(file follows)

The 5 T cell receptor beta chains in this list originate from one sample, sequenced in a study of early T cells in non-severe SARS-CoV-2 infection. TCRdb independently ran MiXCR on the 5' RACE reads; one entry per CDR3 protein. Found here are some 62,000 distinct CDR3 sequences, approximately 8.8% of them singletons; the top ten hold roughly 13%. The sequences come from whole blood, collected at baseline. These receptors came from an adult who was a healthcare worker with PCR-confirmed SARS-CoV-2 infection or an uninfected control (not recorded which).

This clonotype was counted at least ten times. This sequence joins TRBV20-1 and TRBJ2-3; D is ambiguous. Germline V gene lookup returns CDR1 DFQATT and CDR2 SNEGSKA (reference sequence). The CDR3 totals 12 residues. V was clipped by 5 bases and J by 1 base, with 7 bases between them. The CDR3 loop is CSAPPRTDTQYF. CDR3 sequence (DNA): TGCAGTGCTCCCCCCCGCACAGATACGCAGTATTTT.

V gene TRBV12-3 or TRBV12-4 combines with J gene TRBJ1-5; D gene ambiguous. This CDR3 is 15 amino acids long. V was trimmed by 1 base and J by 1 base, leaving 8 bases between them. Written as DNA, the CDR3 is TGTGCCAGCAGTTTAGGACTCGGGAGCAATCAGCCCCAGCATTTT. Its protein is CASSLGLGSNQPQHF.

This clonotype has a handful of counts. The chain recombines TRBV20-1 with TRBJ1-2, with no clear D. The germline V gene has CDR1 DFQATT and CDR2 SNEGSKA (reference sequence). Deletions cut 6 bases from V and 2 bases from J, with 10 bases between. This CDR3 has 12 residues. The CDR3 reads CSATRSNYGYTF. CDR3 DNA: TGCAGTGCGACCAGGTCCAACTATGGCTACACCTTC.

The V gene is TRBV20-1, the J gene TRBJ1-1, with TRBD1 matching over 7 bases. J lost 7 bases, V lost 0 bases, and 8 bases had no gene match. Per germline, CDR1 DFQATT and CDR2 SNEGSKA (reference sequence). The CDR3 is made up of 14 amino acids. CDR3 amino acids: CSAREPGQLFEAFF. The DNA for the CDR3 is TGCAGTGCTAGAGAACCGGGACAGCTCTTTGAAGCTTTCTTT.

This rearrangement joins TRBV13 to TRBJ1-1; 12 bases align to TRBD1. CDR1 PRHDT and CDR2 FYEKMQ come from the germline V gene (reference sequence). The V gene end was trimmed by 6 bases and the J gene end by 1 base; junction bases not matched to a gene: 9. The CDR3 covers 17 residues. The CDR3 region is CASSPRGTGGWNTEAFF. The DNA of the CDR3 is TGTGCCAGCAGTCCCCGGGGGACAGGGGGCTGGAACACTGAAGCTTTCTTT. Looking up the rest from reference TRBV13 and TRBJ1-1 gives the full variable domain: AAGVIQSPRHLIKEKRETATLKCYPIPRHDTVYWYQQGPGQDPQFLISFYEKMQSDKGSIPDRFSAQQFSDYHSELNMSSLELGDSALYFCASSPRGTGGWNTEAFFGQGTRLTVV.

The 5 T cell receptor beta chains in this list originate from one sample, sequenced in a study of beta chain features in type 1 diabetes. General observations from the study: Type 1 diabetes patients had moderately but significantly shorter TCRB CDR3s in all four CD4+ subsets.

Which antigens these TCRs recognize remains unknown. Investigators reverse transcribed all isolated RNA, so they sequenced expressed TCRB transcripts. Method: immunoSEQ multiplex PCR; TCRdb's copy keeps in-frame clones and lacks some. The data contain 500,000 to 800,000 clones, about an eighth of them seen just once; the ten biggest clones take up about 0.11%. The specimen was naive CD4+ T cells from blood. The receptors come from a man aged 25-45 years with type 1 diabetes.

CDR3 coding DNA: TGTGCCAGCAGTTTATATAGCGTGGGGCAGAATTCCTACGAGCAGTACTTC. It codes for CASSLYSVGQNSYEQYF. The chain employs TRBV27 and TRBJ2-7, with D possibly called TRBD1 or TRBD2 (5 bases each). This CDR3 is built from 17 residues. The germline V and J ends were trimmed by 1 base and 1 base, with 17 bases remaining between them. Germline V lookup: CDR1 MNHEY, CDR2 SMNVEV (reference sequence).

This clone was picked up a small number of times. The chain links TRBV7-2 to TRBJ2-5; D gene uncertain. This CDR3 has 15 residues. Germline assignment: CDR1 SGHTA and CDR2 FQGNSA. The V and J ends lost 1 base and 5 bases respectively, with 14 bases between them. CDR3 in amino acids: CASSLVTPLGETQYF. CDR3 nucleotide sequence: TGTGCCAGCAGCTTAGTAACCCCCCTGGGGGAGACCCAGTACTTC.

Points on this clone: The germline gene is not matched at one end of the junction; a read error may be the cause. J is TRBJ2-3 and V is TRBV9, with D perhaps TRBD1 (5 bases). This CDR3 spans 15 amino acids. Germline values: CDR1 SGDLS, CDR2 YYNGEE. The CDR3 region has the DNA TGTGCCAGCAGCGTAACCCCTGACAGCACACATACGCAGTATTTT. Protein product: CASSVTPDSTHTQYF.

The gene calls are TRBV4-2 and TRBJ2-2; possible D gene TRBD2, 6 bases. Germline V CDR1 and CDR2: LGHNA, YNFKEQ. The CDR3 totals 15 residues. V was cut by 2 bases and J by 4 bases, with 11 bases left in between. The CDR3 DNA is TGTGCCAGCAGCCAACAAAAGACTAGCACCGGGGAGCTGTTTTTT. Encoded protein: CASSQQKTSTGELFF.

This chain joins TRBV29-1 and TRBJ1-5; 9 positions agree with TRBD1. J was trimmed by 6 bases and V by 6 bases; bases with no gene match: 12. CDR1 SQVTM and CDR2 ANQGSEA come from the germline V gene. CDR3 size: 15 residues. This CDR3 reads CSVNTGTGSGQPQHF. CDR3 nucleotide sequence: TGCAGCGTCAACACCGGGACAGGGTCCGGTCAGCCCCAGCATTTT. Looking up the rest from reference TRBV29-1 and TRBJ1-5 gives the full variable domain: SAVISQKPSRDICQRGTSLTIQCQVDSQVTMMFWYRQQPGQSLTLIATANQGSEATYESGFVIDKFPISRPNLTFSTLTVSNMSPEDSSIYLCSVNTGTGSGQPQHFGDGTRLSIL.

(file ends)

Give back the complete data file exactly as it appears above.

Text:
The 5 T cell receptor beta chains in this list originate from one sample, sequenced in a study of early T cells in non-severe SARS-CoV-2 infection. TCRdb independently ran MiXCR on the 5' RACE reads; one entry per CDR3 protein. Found here are some 62,000 distinct CDR3 sequences, approximately 8.8% of them singletons; the top ten hold roughly 13%. The sequences come from whole blood, collected at baseline. These receptors came from an adult who was a healthcare worker with PCR-confirmed SARS-CoV-2 infection or an uninfected control (not recorded which).

This clonotype was counted at least ten times. This sequence joins TRBV20-1 and TRBJ2-3; D is ambiguous. Germline V gene lookup returns CDR1 DFQATT and CDR2 SNEGSKA (reference sequence). The CDR3 totals 12 residues. V was clipped by 5 bases and J by 1 base, with 7 bases between them. The CDR3 loop is CSAPPRTDTQYF. CDR3 sequence (DNA): TGCAGTGCTCCCCCCCGCACAGATACGCAGTATTTT.

V gene TRBV12-3 or TRBV12-4 combines with J gene TRBJ1-5; D gene ambiguous. This CDR3 is 15 amino acids long. V was trimmed by 1 base and J by 1 base, leaving 8 bases between them. Written as DNA, the CDR3 is TGTGCCAGCAGTTTAGGACTCGGGAGCAATCAGCCCCAGCATTTT. Its protein is CASSLGLGSNQPQHF.

This clonotype has a handful of counts. The chain recombines TRBV20-1 with TRBJ1-2, with no clear D. The germline V gene has CDR1 DFQATT and CDR2 SNEGSKA (reference sequence). Deletions cut 6 bases from V and 2 bases from J, with 10 bases between. This CDR3 has 12 residues. The CDR3 reads CSATRSNYGYTF. CDR3 DNA: TGCAGTGCGACCAGGTCCAACTATGGCTACACCTTC.

The V gene is TRBV20-1, the J gene TRBJ1-1, with TRBD1 matching over 7 bases. J lost 7 bases, V lost 0 bases, and 8 bases had no gene match. Per germline, CDR1 DFQATT and CDR2 SNEGSKA (reference sequence). The CDR3 is made up of 14 amino acids. CDR3 amino acids: CSAREPGQLFEAFF. The DNA for the CDR3 is TGCAGTGCTAGAGAACCGGGACAGCTCTTTGAAGCTTTCTTT.

This rearrangement joins TRBV13 to TRBJ1-1; 12 bases align to TRBD1. CDR1 PRHDT and CDR2 FYEKMQ come from the germline V gene (reference sequence). The V gene end was trimmed by 6 bases and the J gene end by 1 base; junction bases not matched to a gene: 9. The CDR3 covers 17 residues. The CDR3 region is CASSPRGTGGWNTEAFF. The DNA of the CDR3 is TGTGCCAGCAGTCCCCGGGGGACAGGGGGCTGGAACACTGAAGCTTTCTTT. Looking up the rest from reference TRBV13 and TRBJ1-1 gives the full variable domain: AAGVIQSPRHLIKEKRETATLKCYPIPRHDTVYWYQQGPGQDPQFLISFYEKMQSDKGSIPDRFSAQQFSDYHSELNMSSLELGDSALYFCASSPRGTGGWNTEAFFGQGTRLTVV.

The 5 T cell receptor beta chains in this list originate from one sample, sequenced in a study of beta chain features in type 1 diabetes. General observations from the study: Type 1 diabetes patients had moderately but significantly shorter TCRB CDR3s in all four CD4+ subsets.

Which antigens these TCRs recognize remains unknown. Investigators reverse transcribed all isolated RNA, so they sequenced expressed TCRB transcripts. Method: immunoSEQ multiplex PCR; TCRdb's copy keeps in-frame clones and lacks some. The data contain 500,000 to 800,000 clones, about an eighth of them seen just once; the ten biggest clones take up about 0.11%. The specimen was naive CD4+ T cells from blood. The receptors come from a man aged 25-45 years with type 1 diabetes.

CDR3 coding DNA: TGTGCCAGCAGTTTATATAGCGTGGGGCAGAATTCCTACGAGCAGTACTTC. It codes for CASSLYSVGQNSYEQYF. The chain employs TRBV27 and TRBJ2-7, with D possibly called TRBD1 or TRBD2 (5 bases each). This CDR3 is built from 17 residues. The germline V and J ends were trimmed by 1 base and 1 base, with 17 bases remaining between them. Germline V lookup: CDR1 MNHEY, CDR2 SMNVEV (reference sequence).

This clone was picked up a small number of times. The chain links TRBV7-2 to TRBJ2-5; D gene uncertain. This CDR3 has 15 residues. Germline assignment: CDR1 SGHTA and CDR2 FQGNSA. The V and J ends lost 1 base and 5 bases respectively, with 14 bases between them. CDR3 in amino acids: CASSLVTPLGETQYF. CDR3 nucleotide sequence: TGTGCCAGCAGCTTAGTAACCCCCCTGGGGGAGACCCAGTACTTC.

Points on this clone: The germline gene is not matched at one end of the junction; a read error may be the cause. J is TRBJ2-3 and V is TRBV9, with D perhaps TRBD1 (5 bases). This CDR3 spans 15 amino acids. Germline values: CDR1 SGDLS, CDR2 YYNGEE. The CDR3 region has the DNA TGTGCCAGCAGCGTAACCCCTGACAGCACACATACGCAGTATTTT. Protein product: CASSVTPDSTHTQYF.

The gene calls are TRBV4-2 and TRBJ2-2; possible D gene TRBD2, 6 bases. Germline V CDR1 and CDR2: LGHNA, YNFKEQ. The CDR3 totals 15 residues. V was cut by 2 bases and J by 4 bases, with 11 bases left in between. The CDR3 DNA is TGTGCCAGCAGCCAACAAAAGACTAGCACCGGGGAGCTGTTTTTT. Encoded protein: CASSQQKTSTGELFF.

This chain joins TRBV29-1 and TRBJ1-5; 9 positions agree with TRBD1. J was trimmed by 6 bases and V by 6 bases; bases with no gene match: 12. CDR1 SQVTM and CDR2 ANQGSEA come from the germline V gene. CDR3 size: 15 residues. This CDR3 reads CSVNTGTGSGQPQHF. CDR3 nucleotide sequence: TGCAGCGTCAACACCGGGACAGGGTCCGGTCAGCCCCAGCATTTT. Looking up the rest from reference TRBV29-1 and TRBJ1-5 gives the full variable domain: SAVISQKPSRDICQRGTSLTIQCQVDSQVTMMFWYRQQPGQSLTLIATANQGSEATYESGFVIDKFPISRPNLTFSTLTVSNMSPEDSSIYLCSVNTGTGSGQPQHFGDGTRLSIL.